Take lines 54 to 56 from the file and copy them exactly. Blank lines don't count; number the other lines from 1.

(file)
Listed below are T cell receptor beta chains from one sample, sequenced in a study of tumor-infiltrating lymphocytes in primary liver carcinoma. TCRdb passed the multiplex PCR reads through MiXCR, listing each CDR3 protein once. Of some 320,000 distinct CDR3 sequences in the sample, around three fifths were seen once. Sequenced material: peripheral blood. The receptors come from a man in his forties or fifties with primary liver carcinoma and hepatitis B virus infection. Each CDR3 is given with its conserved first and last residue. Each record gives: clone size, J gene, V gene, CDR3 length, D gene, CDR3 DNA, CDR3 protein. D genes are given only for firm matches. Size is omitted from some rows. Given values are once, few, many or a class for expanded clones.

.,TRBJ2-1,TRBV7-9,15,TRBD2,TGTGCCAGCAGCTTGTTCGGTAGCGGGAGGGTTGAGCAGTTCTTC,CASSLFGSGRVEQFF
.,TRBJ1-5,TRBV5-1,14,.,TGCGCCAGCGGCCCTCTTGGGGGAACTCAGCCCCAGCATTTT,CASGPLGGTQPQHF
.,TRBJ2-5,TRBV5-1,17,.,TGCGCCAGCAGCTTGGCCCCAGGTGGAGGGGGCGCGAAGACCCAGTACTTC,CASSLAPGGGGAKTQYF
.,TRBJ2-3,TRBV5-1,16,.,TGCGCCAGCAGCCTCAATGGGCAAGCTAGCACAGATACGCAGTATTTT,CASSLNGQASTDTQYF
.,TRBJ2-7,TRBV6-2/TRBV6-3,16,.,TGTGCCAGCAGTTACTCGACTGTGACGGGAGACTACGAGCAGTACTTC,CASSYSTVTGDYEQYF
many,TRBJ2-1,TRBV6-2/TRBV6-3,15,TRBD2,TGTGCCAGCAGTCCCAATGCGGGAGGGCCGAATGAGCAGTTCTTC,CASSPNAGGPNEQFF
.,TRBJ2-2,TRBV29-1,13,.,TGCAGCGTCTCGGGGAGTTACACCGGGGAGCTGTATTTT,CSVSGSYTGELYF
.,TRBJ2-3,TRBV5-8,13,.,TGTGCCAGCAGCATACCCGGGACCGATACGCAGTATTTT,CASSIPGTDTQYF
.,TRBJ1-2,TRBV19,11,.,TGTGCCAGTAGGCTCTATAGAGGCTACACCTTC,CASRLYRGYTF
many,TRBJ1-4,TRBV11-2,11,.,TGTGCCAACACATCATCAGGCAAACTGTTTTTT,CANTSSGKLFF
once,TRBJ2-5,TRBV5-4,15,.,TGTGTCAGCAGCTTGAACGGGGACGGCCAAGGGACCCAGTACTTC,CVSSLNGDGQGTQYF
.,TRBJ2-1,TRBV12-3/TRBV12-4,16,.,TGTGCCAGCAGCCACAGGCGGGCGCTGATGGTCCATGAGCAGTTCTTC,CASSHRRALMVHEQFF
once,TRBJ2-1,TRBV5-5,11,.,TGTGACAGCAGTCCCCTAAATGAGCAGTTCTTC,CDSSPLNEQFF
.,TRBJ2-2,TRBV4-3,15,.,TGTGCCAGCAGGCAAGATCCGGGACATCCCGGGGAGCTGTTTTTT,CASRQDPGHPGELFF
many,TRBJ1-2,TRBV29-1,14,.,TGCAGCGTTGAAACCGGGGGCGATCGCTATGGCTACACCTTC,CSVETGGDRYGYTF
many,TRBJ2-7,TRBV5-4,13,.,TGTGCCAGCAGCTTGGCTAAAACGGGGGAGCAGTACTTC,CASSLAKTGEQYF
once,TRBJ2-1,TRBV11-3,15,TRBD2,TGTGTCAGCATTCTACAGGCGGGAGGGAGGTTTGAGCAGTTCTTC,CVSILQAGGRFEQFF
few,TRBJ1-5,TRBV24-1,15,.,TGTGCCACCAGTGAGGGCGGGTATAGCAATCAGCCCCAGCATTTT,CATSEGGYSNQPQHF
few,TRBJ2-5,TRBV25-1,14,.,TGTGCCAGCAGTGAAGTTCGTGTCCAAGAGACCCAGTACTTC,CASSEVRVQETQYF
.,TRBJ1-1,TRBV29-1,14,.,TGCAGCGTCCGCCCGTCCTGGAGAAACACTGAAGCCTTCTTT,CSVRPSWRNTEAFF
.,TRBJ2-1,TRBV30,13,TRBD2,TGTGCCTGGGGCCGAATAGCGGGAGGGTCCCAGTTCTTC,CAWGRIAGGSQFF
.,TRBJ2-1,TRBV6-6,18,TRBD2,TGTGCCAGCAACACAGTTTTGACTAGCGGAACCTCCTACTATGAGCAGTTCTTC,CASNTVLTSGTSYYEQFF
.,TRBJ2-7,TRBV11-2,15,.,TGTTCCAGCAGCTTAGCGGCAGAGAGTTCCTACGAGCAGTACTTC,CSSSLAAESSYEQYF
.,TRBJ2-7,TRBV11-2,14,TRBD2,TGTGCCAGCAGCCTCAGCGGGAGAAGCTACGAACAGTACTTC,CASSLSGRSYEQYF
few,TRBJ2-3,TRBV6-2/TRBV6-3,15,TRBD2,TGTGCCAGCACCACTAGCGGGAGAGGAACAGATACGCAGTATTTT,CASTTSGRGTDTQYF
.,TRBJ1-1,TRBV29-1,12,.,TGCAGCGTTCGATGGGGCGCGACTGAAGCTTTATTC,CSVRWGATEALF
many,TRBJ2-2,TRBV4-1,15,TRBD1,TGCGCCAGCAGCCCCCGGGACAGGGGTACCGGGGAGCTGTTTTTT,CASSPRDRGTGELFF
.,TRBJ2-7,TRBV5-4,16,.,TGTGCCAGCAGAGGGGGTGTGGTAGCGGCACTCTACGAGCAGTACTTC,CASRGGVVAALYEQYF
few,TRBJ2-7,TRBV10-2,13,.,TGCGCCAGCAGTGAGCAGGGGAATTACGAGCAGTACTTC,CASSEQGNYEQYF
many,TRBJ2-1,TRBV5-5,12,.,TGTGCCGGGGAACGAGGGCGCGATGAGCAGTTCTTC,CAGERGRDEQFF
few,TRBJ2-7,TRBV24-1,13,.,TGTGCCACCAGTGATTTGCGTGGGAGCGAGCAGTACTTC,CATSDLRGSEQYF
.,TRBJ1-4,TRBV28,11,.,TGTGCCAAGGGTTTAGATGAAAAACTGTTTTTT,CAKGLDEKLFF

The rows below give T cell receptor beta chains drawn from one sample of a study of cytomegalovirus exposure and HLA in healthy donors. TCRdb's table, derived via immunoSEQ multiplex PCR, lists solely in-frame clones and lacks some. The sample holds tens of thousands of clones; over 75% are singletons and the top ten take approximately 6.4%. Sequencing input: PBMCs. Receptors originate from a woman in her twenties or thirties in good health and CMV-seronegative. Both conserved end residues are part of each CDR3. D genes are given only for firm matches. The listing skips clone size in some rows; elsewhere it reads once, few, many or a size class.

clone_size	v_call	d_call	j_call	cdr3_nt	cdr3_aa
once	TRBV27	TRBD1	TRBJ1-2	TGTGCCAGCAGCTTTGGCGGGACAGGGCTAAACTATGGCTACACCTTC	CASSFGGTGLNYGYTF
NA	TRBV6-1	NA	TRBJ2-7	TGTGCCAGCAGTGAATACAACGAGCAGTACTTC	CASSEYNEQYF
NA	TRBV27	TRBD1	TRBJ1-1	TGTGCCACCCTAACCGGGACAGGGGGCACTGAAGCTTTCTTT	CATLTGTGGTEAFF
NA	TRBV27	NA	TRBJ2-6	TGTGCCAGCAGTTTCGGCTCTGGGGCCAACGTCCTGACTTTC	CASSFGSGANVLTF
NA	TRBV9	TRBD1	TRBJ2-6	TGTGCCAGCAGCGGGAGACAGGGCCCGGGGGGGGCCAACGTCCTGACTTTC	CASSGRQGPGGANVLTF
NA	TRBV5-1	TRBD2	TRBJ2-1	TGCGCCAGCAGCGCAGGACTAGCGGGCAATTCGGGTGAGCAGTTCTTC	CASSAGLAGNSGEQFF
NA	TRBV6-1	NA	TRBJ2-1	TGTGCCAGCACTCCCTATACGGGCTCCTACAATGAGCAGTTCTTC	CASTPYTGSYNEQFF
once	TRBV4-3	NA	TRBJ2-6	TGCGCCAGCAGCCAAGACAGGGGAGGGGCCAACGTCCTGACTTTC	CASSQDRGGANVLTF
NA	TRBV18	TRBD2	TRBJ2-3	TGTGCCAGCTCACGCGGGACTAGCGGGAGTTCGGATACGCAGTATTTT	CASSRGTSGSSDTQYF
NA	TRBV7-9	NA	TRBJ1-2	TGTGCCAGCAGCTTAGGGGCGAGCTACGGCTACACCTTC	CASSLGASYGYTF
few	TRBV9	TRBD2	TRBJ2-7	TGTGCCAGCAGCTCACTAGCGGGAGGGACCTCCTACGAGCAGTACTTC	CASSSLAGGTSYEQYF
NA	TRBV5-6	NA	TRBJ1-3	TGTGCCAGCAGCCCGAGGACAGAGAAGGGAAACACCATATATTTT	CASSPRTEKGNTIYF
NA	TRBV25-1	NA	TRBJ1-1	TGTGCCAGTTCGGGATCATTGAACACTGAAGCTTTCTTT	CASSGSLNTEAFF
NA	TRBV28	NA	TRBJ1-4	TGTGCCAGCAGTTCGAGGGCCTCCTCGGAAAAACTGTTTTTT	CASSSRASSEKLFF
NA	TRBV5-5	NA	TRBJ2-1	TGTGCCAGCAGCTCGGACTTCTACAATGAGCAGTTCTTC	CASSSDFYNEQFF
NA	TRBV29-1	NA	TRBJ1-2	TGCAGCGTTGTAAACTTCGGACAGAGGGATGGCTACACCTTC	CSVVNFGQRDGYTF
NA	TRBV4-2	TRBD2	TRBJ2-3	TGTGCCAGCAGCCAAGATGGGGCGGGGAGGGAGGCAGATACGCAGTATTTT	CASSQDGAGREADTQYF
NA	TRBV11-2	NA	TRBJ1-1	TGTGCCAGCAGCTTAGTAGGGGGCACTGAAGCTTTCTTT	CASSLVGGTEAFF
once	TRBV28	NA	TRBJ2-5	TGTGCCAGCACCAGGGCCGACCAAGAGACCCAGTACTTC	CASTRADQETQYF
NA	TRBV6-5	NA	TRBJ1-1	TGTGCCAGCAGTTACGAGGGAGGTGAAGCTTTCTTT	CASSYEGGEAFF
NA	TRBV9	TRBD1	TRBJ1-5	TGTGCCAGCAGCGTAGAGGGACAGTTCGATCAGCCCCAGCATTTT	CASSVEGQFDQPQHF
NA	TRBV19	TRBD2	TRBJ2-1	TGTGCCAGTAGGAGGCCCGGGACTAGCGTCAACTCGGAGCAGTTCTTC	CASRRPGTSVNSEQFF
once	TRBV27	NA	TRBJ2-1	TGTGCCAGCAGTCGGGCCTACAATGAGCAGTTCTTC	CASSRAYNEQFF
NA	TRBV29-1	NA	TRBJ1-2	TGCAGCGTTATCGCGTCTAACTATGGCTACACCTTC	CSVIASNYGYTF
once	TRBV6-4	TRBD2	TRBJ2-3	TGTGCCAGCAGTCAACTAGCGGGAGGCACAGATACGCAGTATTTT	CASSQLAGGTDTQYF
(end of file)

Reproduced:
once	TRBV28	NA	TRBJ2-5	TGTGCCAGCACCAGGGCCGACCAAGAGACCCAGTACTTC	CASTRADQETQYF
NA	TRBV6-5	NA	TRBJ1-1	TGTGCCAGCAGTTACGAGGGAGGTGAAGCTTTCTTT	CASSYEGGEAFF
NA	TRBV9	TRBD1	TRBJ1-5	TGTGCCAGCAGCGTAGAGGGACAGTTCGATCAGCCCCAGCATTTT	CASSVEGQFDQPQHF